Sambucus is a genus of flowering plants in the family Adoxaceae. The various species are commonly called elder or elderberry. The genus was formerly placed in the honeysuckle family, Caprifoliaceae, but was reclassified due to genetic and morphological comparisons to Adoxa. In Sambucus, there are between 5 and 30 species of deciduous shrubs, small trees and herbaceous perennial plants.

000_elderberries_01The genus occurs in temperate to subtropical regions of the world. More widespread in the Northern Hemisphere, its Southern Hemisphere occurrence is restricted to parts of Australasia and South America. Many species are widely cultivated for their ornamental leaves, flowers and fruit.

The leaves are pinnate with 5–9 leaflets (rarely 3 or 11). Each leaf is 5–30 cm (2.0–11.8 in) long, and the leaflets have serrated margins. They bear large clusters of small white or cream-colored flowers in late spring; these are followed by clusters of small black, blue-black, or red berries (rarely yellow or white).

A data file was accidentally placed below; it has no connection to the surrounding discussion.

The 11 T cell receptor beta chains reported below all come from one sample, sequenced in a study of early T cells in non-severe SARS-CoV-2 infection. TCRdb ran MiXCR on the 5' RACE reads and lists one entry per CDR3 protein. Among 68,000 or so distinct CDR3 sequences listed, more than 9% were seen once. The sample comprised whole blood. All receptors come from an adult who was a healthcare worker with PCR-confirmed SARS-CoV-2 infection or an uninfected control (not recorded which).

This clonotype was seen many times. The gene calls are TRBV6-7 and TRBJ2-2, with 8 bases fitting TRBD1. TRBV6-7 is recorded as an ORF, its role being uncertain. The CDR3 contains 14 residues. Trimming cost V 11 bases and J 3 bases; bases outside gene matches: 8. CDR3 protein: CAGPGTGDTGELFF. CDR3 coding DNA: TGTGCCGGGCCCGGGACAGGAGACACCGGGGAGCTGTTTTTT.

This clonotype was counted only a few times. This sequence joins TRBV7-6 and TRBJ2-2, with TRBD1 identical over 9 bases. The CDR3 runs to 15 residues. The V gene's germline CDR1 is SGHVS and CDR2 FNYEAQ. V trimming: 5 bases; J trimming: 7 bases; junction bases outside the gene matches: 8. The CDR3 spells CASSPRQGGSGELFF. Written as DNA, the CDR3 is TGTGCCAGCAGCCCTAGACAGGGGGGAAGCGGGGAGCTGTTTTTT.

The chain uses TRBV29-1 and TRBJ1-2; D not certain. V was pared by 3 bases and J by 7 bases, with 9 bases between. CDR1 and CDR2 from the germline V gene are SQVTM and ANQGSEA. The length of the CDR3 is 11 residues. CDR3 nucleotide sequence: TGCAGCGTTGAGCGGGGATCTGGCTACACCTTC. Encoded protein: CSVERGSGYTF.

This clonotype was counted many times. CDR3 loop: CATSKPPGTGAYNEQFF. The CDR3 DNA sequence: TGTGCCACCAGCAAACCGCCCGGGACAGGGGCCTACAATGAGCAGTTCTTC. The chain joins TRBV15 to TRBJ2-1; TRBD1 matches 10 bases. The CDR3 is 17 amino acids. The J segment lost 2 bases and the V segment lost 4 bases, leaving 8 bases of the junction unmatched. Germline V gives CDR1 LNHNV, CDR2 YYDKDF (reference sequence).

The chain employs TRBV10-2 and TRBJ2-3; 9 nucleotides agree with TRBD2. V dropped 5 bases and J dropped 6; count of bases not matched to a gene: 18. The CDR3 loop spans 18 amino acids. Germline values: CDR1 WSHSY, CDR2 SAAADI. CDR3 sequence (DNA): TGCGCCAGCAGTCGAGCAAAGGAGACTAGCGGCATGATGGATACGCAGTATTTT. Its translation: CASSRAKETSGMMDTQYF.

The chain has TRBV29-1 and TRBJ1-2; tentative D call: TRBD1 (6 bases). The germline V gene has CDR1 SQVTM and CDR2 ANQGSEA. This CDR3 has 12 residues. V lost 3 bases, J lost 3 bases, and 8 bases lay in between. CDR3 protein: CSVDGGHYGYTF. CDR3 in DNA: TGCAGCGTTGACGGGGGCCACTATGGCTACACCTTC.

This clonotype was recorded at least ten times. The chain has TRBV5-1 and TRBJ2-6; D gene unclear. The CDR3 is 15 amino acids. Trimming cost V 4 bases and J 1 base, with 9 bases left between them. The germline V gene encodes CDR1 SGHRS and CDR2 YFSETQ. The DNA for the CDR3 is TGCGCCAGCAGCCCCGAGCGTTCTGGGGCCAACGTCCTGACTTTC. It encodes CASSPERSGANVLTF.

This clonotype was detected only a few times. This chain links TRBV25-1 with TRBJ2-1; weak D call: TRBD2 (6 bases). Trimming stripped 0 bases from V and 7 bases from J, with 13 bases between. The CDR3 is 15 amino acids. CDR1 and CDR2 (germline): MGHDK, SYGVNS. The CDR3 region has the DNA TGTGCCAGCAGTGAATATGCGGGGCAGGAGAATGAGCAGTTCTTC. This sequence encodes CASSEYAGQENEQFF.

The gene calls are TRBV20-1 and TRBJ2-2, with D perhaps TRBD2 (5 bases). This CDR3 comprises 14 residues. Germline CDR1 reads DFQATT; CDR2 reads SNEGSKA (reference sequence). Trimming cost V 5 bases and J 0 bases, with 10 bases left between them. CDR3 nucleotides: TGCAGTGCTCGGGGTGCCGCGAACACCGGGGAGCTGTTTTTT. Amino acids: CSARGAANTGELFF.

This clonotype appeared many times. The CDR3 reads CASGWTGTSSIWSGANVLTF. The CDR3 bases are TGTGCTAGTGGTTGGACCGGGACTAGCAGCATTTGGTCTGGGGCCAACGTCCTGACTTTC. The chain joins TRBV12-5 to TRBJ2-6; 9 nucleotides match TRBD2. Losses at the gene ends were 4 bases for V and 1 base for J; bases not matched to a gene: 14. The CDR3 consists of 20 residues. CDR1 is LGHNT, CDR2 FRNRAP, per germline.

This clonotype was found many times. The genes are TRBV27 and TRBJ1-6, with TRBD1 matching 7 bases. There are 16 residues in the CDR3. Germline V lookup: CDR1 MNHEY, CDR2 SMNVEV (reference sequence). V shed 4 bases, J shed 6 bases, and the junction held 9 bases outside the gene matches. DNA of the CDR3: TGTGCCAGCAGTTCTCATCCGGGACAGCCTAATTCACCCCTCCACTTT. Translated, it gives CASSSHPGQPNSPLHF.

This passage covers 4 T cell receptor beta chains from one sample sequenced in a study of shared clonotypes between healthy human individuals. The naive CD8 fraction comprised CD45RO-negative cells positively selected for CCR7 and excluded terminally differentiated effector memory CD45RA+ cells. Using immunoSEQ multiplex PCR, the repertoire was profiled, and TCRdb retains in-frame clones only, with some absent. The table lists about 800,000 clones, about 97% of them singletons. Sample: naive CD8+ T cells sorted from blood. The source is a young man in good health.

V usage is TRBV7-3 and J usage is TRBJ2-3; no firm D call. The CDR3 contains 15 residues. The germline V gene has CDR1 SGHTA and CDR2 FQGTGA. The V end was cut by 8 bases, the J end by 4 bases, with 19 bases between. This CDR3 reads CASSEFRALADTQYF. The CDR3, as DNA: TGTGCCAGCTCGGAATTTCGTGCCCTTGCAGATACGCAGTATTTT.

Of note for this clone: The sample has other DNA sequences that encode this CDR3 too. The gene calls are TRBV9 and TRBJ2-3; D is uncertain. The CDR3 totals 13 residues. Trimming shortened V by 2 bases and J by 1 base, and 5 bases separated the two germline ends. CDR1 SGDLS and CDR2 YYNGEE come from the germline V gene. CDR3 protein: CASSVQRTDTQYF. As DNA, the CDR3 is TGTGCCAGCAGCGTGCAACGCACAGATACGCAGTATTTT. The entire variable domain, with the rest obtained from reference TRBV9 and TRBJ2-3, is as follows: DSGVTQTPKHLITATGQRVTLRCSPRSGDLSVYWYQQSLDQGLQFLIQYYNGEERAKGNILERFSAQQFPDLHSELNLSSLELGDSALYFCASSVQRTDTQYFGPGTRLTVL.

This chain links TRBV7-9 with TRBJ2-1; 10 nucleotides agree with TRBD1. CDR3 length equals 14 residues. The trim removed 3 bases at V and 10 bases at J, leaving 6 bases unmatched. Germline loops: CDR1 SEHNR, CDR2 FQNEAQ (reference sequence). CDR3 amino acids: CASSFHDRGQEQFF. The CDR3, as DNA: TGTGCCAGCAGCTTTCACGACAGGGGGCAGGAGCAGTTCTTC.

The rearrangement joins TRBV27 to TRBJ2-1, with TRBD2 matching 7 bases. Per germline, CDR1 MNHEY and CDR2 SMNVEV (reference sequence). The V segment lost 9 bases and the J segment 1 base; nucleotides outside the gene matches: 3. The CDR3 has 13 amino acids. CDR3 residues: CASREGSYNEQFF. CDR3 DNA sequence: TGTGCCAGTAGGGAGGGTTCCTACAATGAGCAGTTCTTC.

Elder in food

The French, Austrians and Central Europeans produce elderflower syrup, commonly made from an extract of elderflower blossoms, which is added to Palatschinken filling instead of blueberries. People throughout much of Central, Eastern, and Southeastern Europe use a similar method to make a syrup which is diluted with water and used as a drink or as a flavoring in several food products. In Germany, yoghurt desserts are made with both the berries and the flowers. Fruit pies and relishes are produced with berries. In Italy (especially in Piedmont), Germany and Austria, the umbels of the elderberry are batter coated, fried and then served as a dessert or a sweet lunch with a sugar and cinnamon topping, known as “Hollerküchel”.